The way the plague in 1813 disrupted life in Malta and gripped the population in a terrifying fear can still send a chill down the spine of anyone who reads of such episodes.
An extremely vivid description of how that outbreak spread and the way the British authorities tried to curb it is presented in the latest edition of Treasures of Malta.
Treasures of Malta is published three times a year by Fondazzjoni Patrimonju Malti in association with the Malta Tourism Authority.
Typesetting, colour separations and printing are by Progress Press.
In the feature about the plague, that lasted about 10 months and wiped out 4,500 people, Giovanni Bonello presents a vivid description of the terrifying effects of the plague and how, in spite of its horrifying results, some people still tended to think it would not hit them, with thieves stealing property from the victims of the scourge.
The courts, the theatre and other buildings where the public met, including churches, were closed down and the harbour areas placed under medical supervision.
The carriers of the disease were members of the crew of the Maltese brig San Nicola sailing under a British flag that arrived at Marsamxett from Alexandria on March 28, 1813.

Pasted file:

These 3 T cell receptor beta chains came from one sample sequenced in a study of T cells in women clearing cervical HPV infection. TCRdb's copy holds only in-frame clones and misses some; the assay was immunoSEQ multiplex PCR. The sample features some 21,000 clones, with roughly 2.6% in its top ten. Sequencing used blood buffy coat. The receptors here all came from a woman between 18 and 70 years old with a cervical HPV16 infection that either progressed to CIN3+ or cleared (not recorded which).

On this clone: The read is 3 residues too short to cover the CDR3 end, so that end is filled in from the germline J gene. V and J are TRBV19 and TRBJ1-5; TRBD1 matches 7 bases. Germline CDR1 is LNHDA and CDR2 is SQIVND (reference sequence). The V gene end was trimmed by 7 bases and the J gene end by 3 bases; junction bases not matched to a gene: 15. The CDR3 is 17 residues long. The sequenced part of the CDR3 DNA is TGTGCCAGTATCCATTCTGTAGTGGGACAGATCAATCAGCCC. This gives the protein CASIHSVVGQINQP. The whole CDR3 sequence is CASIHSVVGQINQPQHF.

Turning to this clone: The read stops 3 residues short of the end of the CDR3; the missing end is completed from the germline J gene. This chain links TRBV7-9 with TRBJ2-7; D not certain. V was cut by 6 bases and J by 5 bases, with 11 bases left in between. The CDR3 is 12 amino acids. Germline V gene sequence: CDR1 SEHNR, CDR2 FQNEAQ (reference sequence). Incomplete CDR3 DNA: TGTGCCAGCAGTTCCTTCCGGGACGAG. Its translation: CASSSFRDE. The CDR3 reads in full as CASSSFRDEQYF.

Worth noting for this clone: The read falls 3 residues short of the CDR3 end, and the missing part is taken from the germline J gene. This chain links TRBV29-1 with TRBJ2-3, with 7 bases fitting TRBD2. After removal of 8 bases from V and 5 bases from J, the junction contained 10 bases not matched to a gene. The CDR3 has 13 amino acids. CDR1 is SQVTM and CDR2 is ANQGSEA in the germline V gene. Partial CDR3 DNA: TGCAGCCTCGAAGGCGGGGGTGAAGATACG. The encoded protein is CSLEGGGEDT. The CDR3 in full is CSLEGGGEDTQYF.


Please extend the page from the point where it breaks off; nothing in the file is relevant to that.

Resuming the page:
Dr Bonello writes: "...men on board showed obvious symptoms of the plague. Malta had been virtually free from that scourge for over 163 years, and now the dreaded curse appeared again among us...
"The board of health turned jittery at the threat of a plague reservoir moored at the centre of the harbour. They wanted the ship towed out and burnt. The owners insisted on compensation. After 13 days haggling, the floating coffin left for Alexandria".
The colonial government ordered that anyone withholding information of an appearance of the disease or who concealed infected people would be sentenced to death.
Valletta was segregated into separate districts by means of barricades, fences, gates and armed guards. Signs painted on doors by day and lanterns by night advertised those houses where the infection had visited.
Criminals were press-ganged under armed surveillance to remove and bury corpses, caking them in quicklime in communal graves and clearing garbage from infected houses.
"Though under military escort, these convicts in their red and black robes, their faces hidden by hoods, spread as much terror as the plague they were engaged to control.
"Their guards, generally frightened of the delinquents in their charge, rarely restrained them from painstaking rounds of rape and robbery," Dr Bonello wrote.
Other intriguing articles on lesser known facets of Malta's social, religious, artistic and architectural heritage include The Medieval Walls of Mdina by Stephen Spiteri; Grinding Judas' Bones by Anna Borg Cardona who writes about wooden ratchets used during Passion Week; Malta and the Crimean War by Robert Attard and Punic Mythology and Medicine by Charles Savona-Ventura.